Every month we ask one individual in our network a few questions about their way into tech, their motivation and their lessons learned.
Let’s start from the beginning. Tell us about where you’re from!
I am a Romande from the French-speaking part of Switzerland, born in a second generation Italian family 45 years ago. I left Lausanne around 19 to settle down in Zürich, as I was totally seduced by the idea of studying design and technology, which was not possible in the Romandie, 26 years ago.
Zürich city itself fascinated me: multicultural, active, and urban. I could never leave it. Therefore, “La Romande” studied multimedia (animation, design, and code). I initially worked in banks’ IT departments and then later on, as a creative coder for web or advertising agencies.
In these creative companies, I flourished by spending my days creating interactive front-ends. I have to admit, I spent nights reading and researching about art and design, in books, on the web, and even in films. I became a real visual nerd, which brought me to curate design at exhibits like Grafik Schweiz and to co-organize UX-events.
12 years ago, the key moment in my life came: I decided to devote myself solely to interface design. I continued with studies in an artistic direction, followed by a master’s degree in human-computer interaction design.
What valuable advice did you get from your parents?
My mother told me that if you are passionate and hardworking, you can reach heights but there will always be people to put obstacles in your way. “So, even if you are knocked down, you have to get up and continue. Never give up what you love because of others, courage is in your DNA.”
This served me well because in the past, I was often one of the only women in IT departments and in the design field the competition is high.
Today, women often still have to make their way, not only in IT but also in design leadership.
How did you become interested in tech?
I grew up surrounded by technology in my father’s industrial and robotic workshop. I watched him write code, create 3D models, and prototype mini-transporter robots.
Later, while spending time in a Zürich bookstore, I discovered the PAGE magazine which combines design, code, print, and web trends. Flipping through the pages, I understood that this is my professional vocation and that it would become the passion of my life as well.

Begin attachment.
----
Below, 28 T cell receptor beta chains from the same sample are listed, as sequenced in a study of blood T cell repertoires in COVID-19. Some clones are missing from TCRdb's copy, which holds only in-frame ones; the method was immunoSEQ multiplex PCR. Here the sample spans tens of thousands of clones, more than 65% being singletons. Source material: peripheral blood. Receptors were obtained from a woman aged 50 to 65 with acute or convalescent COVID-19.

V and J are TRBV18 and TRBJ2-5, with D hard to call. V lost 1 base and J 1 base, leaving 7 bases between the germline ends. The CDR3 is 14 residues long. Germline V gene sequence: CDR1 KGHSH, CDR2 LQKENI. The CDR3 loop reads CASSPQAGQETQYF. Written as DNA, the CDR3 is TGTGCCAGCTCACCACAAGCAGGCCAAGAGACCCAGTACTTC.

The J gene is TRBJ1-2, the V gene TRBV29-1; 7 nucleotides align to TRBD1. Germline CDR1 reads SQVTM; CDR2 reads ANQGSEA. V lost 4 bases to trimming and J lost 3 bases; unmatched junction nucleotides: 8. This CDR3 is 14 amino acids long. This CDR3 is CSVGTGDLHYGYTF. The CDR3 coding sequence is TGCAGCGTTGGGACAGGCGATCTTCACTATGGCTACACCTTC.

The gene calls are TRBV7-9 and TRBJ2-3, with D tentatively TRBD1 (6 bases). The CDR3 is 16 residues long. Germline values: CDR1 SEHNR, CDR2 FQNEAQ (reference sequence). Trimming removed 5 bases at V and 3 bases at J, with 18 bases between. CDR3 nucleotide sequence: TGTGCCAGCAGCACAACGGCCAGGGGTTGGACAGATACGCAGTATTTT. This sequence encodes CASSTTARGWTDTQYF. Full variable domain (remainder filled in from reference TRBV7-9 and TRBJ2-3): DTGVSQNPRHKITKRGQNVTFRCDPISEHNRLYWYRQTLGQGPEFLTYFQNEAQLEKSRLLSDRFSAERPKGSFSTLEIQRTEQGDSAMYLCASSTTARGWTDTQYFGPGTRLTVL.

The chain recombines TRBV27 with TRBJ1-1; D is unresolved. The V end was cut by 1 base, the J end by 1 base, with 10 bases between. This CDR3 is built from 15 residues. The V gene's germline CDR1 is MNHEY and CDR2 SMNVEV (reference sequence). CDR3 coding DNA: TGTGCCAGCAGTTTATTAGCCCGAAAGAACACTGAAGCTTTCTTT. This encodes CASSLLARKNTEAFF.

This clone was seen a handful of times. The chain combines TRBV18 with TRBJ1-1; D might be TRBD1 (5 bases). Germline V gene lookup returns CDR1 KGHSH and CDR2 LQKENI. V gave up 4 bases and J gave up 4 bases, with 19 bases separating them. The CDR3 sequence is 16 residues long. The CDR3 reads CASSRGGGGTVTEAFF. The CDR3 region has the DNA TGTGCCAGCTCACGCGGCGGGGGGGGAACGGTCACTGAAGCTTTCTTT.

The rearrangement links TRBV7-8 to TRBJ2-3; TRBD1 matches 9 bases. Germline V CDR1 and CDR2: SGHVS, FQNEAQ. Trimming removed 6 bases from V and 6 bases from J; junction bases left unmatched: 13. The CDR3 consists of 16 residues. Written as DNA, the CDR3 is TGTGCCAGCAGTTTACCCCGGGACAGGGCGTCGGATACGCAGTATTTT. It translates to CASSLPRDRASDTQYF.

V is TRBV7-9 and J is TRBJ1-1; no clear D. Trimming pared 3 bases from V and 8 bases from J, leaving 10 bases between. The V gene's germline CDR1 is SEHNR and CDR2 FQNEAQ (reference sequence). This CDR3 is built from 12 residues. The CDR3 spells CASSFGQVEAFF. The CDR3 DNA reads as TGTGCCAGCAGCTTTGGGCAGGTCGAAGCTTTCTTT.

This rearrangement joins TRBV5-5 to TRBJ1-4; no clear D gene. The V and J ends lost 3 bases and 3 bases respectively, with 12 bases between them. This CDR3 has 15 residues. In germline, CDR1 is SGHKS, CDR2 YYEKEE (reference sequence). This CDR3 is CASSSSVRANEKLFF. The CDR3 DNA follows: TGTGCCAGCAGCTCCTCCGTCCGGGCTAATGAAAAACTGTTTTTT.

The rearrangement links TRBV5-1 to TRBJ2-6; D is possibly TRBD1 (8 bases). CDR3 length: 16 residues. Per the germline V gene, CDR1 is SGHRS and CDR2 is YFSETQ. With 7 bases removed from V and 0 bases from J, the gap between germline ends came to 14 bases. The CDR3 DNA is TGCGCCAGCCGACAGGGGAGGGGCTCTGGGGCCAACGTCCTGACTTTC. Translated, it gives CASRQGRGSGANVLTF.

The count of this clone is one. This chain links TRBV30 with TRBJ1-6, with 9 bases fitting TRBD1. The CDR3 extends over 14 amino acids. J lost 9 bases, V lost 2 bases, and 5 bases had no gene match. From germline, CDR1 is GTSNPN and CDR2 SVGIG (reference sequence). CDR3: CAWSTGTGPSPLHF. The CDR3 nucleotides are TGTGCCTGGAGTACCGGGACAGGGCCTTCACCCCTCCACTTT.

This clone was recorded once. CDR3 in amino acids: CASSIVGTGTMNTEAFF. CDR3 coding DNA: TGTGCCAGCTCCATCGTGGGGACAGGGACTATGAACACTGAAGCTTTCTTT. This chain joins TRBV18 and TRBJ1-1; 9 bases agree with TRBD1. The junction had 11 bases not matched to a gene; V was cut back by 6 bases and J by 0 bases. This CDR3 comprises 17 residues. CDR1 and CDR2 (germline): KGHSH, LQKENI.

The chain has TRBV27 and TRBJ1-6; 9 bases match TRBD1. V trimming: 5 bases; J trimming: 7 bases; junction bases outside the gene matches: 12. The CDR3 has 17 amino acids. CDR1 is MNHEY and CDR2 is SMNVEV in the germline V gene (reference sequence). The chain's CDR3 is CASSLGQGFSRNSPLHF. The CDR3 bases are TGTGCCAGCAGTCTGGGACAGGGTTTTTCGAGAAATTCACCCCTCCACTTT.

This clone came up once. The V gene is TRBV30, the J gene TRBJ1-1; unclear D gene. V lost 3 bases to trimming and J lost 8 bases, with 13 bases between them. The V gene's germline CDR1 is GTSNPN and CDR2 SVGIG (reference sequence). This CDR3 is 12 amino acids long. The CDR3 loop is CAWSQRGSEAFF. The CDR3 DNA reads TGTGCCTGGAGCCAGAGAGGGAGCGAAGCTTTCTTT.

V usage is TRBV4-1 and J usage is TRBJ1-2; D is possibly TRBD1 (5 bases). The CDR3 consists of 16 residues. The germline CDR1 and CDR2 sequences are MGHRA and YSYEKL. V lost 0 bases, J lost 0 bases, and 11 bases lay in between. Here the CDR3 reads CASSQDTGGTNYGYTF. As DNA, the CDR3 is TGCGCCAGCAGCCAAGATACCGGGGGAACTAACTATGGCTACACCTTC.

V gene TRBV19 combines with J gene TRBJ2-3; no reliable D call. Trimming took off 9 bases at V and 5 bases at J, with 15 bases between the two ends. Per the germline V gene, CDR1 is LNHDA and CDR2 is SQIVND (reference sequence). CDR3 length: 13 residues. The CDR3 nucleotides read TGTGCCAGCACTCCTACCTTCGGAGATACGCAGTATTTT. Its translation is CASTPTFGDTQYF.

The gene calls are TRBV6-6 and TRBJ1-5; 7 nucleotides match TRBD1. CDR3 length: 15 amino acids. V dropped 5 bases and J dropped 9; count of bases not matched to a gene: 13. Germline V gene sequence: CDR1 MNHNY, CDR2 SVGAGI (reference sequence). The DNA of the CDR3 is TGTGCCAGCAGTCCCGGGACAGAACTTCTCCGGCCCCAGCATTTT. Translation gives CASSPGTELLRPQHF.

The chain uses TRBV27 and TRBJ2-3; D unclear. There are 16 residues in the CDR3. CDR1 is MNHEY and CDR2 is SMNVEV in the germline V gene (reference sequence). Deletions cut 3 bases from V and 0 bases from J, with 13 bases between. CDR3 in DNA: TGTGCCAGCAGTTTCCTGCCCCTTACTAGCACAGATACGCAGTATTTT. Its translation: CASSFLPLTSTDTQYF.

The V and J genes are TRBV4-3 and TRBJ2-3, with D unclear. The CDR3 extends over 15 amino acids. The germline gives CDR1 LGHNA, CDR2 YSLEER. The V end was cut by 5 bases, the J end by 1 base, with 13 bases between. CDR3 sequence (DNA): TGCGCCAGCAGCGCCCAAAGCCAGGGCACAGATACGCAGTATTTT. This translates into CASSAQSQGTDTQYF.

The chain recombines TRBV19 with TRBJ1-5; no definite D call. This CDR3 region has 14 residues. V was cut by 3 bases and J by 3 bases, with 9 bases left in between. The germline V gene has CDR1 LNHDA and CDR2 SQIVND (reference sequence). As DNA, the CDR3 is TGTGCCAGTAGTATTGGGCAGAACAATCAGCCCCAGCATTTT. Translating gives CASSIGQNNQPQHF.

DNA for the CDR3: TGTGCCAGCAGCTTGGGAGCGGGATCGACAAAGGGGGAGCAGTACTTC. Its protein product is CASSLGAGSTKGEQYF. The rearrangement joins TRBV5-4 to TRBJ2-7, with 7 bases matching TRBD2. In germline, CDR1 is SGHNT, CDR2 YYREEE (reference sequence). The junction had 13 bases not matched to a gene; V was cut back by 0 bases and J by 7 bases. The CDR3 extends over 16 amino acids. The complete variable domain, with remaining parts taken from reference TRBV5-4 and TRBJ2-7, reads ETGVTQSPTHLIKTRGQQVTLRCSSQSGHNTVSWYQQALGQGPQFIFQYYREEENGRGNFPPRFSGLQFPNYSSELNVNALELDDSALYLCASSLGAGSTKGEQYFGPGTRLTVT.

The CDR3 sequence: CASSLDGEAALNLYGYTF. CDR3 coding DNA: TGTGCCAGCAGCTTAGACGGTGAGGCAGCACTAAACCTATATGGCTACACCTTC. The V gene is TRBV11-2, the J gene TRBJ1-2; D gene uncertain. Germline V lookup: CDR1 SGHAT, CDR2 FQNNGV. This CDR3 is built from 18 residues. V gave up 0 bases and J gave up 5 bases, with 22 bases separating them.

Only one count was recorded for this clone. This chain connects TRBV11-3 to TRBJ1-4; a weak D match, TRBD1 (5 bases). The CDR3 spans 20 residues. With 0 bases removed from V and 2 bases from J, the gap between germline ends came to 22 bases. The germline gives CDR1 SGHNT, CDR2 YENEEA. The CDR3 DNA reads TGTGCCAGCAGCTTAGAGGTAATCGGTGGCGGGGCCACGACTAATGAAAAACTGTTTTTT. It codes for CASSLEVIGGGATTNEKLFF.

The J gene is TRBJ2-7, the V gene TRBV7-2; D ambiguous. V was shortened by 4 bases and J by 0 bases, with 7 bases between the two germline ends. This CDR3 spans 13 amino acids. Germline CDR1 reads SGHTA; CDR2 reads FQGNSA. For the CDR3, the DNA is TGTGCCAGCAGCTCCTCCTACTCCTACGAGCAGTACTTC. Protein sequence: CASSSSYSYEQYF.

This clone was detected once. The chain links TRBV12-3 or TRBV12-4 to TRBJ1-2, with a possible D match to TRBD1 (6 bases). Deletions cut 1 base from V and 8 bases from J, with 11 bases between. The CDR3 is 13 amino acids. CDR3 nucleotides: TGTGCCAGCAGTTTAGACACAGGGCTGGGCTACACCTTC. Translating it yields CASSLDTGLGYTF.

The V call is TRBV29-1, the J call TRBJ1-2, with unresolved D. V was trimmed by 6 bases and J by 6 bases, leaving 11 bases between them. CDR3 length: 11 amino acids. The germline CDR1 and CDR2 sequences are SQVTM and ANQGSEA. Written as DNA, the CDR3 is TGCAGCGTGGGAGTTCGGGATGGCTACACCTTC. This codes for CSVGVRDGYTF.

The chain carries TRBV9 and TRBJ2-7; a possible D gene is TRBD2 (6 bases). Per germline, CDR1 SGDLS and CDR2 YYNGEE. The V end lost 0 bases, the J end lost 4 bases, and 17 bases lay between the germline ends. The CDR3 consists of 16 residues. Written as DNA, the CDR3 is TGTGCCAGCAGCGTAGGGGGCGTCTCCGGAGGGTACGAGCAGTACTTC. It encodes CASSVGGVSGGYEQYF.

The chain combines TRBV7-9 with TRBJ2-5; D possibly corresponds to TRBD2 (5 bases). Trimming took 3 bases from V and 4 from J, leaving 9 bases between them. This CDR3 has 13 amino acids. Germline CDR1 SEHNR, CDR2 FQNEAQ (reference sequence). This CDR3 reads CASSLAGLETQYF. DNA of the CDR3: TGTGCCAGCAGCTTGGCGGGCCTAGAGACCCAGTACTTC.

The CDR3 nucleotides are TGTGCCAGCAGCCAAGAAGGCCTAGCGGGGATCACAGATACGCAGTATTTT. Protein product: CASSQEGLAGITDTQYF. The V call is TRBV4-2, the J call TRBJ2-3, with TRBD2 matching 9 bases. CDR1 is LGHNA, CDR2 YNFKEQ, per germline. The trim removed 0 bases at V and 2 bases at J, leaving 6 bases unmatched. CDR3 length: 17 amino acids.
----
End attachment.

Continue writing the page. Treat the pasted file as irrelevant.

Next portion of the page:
You deal with interaction design, i.e. how to design the human-machine interface. What appeals to you about this work and how much “tech” is really in your work – or is it more psychology?
As a Product Designer, 50% is design thinking and drawing, The magic happening inside me when I see amazing webpages, apps or robots moving, is like being a moth attracted to light. The color combination, shapes, movements, and sounds trigger me. The same can happen in nature, or while riding a bus, observing my surroundings and people. My brain starts to imagine, and I draw or note my own ideas. Intelligent objects, beings, and challenges are everywhere.
I have a knack for solving problems creatively, like to work on details, trying many solutions using software but also exchanges with humans about how they feel and understand it. I am using, tech and psychology equally to improve ergonomy and desirability. Some other designers are specialized in a concrete discipline like full researchers, architects or prototypers. In this case, the percentage of tech or psychology can rise to 75%.
What qualities are needed to understand the interaction between man and machine?
At the core are observation, empathy, curiosity, abstract thinking, and love for complexity. In addition, collaborative behavior, and open-minded thinking to be able to consider many opinions are necessary, too.